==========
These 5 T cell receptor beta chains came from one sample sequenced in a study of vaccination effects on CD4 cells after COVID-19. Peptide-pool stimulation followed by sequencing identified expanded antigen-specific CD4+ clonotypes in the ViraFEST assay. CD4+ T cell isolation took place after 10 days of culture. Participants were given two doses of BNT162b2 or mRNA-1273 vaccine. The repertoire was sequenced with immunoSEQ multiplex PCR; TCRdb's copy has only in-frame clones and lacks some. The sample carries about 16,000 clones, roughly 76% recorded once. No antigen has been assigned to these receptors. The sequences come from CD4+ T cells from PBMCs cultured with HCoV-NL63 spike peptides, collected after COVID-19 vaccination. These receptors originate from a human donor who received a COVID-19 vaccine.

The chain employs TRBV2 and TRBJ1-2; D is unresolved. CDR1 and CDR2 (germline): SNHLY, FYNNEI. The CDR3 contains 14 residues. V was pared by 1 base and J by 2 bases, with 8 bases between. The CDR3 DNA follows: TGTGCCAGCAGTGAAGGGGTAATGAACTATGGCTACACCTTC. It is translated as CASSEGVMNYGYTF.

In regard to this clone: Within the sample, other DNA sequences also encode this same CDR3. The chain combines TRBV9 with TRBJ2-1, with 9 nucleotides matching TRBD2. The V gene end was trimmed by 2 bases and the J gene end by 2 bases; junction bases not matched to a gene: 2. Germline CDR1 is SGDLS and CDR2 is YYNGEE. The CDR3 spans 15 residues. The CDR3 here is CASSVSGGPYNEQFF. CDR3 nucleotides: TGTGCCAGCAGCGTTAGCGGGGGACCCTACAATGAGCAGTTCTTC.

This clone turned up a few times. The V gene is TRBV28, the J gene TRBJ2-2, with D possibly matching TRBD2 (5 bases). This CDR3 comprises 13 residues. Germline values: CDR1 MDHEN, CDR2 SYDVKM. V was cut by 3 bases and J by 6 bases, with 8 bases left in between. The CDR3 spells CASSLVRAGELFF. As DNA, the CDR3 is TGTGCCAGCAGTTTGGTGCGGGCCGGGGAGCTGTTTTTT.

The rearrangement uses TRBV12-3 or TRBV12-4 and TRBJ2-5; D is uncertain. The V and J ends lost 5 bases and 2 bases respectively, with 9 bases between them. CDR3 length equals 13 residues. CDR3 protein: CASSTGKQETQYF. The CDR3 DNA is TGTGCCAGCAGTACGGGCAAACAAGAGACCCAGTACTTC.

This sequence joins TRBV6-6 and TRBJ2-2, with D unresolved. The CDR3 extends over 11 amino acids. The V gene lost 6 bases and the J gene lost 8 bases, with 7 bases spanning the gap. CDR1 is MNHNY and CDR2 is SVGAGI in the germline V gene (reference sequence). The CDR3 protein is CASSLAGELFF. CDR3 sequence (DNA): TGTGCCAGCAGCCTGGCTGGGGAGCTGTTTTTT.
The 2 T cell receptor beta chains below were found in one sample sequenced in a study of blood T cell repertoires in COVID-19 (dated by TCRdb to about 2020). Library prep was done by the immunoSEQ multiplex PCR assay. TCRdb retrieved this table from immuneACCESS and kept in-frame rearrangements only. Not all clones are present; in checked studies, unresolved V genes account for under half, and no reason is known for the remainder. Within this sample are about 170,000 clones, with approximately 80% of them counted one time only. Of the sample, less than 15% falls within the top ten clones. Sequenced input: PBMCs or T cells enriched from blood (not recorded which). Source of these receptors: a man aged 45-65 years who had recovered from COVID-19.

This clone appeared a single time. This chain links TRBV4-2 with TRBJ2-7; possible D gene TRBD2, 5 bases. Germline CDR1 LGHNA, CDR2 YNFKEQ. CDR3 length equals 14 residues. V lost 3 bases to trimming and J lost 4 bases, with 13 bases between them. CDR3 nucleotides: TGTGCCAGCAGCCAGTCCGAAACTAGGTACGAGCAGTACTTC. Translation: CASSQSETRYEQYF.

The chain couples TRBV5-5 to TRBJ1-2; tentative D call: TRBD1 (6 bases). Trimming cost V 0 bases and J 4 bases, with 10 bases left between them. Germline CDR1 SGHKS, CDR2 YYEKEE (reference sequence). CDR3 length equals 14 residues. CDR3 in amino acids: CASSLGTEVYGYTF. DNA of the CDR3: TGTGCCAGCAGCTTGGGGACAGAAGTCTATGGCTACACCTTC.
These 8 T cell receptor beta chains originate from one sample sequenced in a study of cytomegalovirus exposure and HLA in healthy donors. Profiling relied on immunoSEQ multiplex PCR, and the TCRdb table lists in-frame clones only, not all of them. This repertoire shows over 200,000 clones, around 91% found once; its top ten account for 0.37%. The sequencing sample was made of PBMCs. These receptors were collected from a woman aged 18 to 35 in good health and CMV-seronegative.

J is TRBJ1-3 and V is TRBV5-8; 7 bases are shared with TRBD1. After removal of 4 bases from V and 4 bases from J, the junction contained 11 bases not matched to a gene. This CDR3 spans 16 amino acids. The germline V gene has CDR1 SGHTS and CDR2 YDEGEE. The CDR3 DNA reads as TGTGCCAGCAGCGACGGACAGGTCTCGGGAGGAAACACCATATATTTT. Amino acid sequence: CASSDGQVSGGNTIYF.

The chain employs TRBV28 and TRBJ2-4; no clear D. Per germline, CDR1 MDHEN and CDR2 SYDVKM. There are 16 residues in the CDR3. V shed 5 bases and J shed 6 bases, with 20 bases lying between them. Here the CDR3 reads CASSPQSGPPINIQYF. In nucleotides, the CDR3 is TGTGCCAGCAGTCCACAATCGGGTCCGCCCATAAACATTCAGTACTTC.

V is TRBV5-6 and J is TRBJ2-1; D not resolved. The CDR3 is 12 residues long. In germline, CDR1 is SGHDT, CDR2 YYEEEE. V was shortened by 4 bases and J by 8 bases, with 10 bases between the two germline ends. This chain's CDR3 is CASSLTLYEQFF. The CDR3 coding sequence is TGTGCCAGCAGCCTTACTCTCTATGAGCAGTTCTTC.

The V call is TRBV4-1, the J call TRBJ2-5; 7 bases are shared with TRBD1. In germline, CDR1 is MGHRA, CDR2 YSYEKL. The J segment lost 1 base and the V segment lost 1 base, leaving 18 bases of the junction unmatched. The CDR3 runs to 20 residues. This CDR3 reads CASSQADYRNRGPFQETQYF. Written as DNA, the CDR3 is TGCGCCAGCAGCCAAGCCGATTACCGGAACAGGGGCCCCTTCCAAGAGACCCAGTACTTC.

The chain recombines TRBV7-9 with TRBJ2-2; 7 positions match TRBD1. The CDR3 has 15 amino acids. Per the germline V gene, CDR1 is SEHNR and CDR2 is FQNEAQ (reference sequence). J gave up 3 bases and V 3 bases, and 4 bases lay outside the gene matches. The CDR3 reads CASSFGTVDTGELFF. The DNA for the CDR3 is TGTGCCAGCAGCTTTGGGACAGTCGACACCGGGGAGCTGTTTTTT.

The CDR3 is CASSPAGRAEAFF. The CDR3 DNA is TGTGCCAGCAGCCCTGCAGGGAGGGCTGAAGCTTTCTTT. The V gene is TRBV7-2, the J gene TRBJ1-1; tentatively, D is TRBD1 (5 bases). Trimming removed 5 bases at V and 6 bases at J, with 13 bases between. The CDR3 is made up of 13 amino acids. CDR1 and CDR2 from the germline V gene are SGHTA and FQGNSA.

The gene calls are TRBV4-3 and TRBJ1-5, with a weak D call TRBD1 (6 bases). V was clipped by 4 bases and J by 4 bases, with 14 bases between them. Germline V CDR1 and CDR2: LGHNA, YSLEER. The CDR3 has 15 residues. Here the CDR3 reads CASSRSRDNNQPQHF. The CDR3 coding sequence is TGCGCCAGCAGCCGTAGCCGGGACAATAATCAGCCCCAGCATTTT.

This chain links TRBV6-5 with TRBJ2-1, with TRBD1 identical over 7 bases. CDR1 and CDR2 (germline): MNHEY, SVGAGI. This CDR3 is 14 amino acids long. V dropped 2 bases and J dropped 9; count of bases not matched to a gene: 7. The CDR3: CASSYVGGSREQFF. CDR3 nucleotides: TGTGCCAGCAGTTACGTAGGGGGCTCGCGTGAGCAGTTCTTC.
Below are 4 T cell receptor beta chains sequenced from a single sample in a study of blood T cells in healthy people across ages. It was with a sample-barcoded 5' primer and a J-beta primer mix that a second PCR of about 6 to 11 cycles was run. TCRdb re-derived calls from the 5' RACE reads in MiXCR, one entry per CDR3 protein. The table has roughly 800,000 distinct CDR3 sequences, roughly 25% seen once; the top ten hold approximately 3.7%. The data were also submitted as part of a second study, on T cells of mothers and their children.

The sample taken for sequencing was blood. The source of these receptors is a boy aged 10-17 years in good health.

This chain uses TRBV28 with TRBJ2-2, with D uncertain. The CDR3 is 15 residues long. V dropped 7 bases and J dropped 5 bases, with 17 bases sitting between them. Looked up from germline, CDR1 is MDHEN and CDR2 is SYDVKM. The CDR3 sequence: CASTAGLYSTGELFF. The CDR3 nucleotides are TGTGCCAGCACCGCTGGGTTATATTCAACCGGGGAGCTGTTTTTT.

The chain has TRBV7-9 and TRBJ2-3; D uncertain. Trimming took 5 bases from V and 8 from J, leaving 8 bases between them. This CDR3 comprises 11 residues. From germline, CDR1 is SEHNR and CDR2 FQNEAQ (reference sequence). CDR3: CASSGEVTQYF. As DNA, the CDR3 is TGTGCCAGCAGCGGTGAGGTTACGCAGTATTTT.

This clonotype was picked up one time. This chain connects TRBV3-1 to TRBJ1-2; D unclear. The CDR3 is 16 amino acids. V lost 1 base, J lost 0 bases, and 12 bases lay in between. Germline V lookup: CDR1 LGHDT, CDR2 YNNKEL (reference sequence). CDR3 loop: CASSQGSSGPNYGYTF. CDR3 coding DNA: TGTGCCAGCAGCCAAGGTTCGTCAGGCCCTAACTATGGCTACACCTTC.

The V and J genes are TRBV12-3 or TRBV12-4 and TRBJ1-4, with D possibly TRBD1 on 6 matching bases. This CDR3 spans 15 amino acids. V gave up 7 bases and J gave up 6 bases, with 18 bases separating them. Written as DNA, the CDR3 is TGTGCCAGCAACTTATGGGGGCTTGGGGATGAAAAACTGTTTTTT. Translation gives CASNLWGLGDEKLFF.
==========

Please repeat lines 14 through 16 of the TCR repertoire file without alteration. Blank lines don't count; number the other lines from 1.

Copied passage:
The V call is TRBV4-1, the J call TRBJ2-5; 7 bases are shared with TRBD1. In germline, CDR1 is MGHRA, CDR2 YSYEKL. The J segment lost 1 base and the V segment lost 1 base, leaving 18 bases of the junction unmatched. The CDR3 runs to 20 residues. This CDR3 reads CASSQADYRNRGPFQETQYF. Written as DNA, the CDR3 is TGCGCCAGCAGCCAAGCCGATTACCGGAACAGGGGCCCCTTCCAAGAGACCCAGTACTTC.

The chain recombines TRBV7-9 with TRBJ2-2; 7 positions match TRBD1. The CDR3 has 15 amino acids. Per the germline V gene, CDR1 is SEHNR and CDR2 is FQNEAQ (reference sequence). J gave up 3 bases and V 3 bases, and 4 bases lay outside the gene matches. The CDR3 reads CASSFGTVDTGELFF. The DNA for the CDR3 is TGTGCCAGCAGCTTTGGGACAGTCGACACCGGGGAGCTGTTTTTT.

The CDR3 is CASSPAGRAEAFF. The CDR3 DNA is TGTGCCAGCAGCCCTGCAGGGAGGGCTGAAGCTTTCTTT. The V gene is TRBV7-2, the J gene TRBJ1-1; tentatively, D is TRBD1 (5 bases). Trimming removed 5 bases at V and 6 bases at J, with 13 bases between. The CDR3 is made up of 13 amino acids. CDR1 and CDR2 from the germline V gene are SGHTA and FQGNSA.